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Vitamin D, Kids, and MS Risk

Research presented at last week's big, international multiple sclerosis (MS) research conference in Montreal adds to the growing suspicion that a deficiency of Vitamin D may be linked to developing the disease.

Researchers led by Brenda Banwell a pediatric MS specialist at Toronto's Hospital for Sick Children, and Heather Hanwell (and, yes, their names are in fact that similar), a graduate student in nutritional sciences at the University of Toronto -- shared compelling evidence showing that kids with early signs of MS were likely to have low levels of Vitamin D in their blood.

Their tracked 117 children who'd had a "demyelinating event" -- an episode of numbness or tingling in an extremity or of temporary blindness, for instance, that signals damage to the myelin and often is the first symptom of MS, an autoimmune disease in which the central nervous system is damaged when immune cells attack the myelin sheath that coats and protects nerve cells. Nineteen of those kids were diagnosed with MS within a year of experiencing that event. Analysis of blood drawn when they were examined showed that 17 of the kids with MS had insufficient Vitamin D. Overall, the kids with the lowest Vitamin D levels had the highest risk of being diagnosed with MS.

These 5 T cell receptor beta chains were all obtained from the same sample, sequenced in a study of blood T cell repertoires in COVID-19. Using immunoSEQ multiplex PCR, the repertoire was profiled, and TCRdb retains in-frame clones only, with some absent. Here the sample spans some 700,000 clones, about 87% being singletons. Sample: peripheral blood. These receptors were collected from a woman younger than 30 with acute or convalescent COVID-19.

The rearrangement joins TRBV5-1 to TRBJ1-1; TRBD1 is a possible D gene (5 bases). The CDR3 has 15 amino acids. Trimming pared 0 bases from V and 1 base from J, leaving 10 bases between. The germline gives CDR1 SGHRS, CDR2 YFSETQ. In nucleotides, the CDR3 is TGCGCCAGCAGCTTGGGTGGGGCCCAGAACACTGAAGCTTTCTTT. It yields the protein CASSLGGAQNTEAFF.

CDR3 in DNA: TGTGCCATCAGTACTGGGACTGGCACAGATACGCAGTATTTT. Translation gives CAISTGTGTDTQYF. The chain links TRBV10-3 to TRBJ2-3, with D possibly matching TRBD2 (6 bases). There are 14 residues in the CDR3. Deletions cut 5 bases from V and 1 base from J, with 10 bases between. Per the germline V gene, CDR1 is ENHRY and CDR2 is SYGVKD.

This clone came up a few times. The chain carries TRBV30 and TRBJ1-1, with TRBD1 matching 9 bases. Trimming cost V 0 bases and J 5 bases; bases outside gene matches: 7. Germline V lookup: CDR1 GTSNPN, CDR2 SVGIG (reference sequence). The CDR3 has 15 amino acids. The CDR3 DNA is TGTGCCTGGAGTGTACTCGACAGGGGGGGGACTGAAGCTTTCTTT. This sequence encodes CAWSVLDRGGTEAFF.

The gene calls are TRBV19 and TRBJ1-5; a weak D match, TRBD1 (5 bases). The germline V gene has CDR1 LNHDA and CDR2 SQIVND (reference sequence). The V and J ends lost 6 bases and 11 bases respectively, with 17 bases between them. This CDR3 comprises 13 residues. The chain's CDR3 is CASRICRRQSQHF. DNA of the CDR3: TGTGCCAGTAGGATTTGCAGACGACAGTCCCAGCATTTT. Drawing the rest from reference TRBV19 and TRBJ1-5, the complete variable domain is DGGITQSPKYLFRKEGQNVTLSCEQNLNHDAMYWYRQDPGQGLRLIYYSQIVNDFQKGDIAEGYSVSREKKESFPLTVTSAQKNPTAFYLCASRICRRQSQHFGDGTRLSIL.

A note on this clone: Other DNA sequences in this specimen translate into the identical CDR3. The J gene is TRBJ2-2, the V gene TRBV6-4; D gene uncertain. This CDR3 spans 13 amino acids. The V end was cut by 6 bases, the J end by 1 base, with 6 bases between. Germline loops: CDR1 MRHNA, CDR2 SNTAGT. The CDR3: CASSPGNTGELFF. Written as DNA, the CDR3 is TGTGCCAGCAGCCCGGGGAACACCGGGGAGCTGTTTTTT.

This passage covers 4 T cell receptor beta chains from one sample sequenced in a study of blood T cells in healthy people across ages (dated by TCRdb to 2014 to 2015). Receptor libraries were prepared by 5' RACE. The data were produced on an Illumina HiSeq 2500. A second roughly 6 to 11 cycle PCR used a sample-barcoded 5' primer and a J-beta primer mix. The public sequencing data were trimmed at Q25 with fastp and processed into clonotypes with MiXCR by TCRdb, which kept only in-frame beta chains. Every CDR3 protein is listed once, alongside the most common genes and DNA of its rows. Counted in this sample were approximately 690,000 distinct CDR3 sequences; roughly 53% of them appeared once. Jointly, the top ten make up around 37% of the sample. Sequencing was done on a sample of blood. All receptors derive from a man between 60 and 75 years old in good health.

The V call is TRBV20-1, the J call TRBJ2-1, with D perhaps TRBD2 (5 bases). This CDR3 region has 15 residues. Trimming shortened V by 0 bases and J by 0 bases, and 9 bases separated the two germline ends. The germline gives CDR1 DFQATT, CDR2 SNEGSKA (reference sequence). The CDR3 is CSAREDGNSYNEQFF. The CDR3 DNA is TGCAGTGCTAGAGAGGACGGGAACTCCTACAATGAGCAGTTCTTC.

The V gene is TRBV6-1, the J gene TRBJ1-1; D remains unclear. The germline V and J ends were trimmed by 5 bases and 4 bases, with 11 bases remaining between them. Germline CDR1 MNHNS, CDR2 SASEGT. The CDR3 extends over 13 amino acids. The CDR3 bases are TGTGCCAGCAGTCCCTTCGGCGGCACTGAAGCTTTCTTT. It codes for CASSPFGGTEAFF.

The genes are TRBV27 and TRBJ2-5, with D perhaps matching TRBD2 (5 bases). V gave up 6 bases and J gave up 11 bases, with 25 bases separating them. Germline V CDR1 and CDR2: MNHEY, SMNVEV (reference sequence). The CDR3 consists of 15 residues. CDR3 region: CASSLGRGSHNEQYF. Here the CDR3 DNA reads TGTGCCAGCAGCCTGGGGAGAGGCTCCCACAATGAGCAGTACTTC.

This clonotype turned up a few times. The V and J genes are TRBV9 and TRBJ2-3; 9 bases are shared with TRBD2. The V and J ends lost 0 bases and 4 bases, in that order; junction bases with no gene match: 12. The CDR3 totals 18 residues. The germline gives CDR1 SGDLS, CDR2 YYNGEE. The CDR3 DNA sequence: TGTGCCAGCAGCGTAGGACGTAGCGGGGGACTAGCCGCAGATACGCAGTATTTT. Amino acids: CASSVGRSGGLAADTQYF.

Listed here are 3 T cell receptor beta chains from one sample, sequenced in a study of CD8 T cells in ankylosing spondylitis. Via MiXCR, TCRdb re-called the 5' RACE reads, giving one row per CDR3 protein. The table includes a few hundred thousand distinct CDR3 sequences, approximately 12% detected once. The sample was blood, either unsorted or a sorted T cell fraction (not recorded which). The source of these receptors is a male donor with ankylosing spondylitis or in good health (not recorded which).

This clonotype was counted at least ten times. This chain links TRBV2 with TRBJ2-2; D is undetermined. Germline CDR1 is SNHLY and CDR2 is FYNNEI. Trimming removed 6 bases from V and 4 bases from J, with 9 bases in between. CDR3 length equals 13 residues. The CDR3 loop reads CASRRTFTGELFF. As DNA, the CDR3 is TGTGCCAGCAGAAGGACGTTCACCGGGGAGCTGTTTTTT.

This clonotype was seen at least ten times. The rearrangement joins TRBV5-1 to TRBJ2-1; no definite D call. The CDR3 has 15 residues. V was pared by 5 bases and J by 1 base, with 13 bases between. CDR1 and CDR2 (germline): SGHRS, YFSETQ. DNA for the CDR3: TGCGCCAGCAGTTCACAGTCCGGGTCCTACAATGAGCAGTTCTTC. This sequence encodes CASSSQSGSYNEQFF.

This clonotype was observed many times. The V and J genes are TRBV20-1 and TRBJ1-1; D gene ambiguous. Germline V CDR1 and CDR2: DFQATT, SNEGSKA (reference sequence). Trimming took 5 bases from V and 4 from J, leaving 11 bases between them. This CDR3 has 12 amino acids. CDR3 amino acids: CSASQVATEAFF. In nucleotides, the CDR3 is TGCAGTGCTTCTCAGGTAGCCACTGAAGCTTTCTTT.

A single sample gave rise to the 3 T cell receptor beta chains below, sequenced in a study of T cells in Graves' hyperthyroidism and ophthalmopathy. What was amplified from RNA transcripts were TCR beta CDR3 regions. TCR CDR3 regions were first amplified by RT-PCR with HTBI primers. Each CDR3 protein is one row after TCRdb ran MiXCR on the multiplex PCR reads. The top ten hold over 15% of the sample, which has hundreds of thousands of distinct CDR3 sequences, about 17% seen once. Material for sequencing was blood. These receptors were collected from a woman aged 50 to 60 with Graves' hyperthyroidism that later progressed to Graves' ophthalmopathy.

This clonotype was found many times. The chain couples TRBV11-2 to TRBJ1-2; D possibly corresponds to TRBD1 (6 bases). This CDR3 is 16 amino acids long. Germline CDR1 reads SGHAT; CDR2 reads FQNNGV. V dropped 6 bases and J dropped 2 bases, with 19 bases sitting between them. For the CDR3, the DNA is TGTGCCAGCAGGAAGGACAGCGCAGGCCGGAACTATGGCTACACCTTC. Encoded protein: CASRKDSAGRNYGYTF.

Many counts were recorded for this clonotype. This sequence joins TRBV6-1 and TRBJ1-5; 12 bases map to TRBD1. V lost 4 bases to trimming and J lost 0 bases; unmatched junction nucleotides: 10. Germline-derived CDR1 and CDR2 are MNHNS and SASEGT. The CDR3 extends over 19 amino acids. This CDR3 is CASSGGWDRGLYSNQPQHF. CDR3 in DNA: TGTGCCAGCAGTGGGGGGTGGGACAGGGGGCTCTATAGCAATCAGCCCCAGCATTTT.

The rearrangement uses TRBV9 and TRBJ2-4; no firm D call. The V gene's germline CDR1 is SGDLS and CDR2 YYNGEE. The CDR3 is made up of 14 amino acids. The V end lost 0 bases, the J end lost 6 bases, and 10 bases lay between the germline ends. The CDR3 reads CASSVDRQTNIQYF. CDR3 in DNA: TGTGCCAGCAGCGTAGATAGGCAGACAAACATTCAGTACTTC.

The Vitamin D/MS connection is interesting for many reasons, including the fact that the prevalence of the disease increases with distance from the equator. One theory is that, because the body produces Vitamin D when exposed to sunshine, those who get too little sun exposure may have too little Vitamin D.

In addition to its well-established role in preventing rickets, Vitamin D is thought to be beneficial in preventing inflammation, some cancers, and immune-system problems, in addition to its role in building strong bones and hence warding off osteoperosis. The vitamin is found in fortified milk, cheese, butter, fish, and fortified cereal. Current dietary guidelines list an "adequate intake" of Vitamin D as 200 International Units for people (including infants and children) through age 50; adults between 51 and 70 need at least 400 IU, and people over 70 need 600 IU. Some argue that those amounts may not be enough.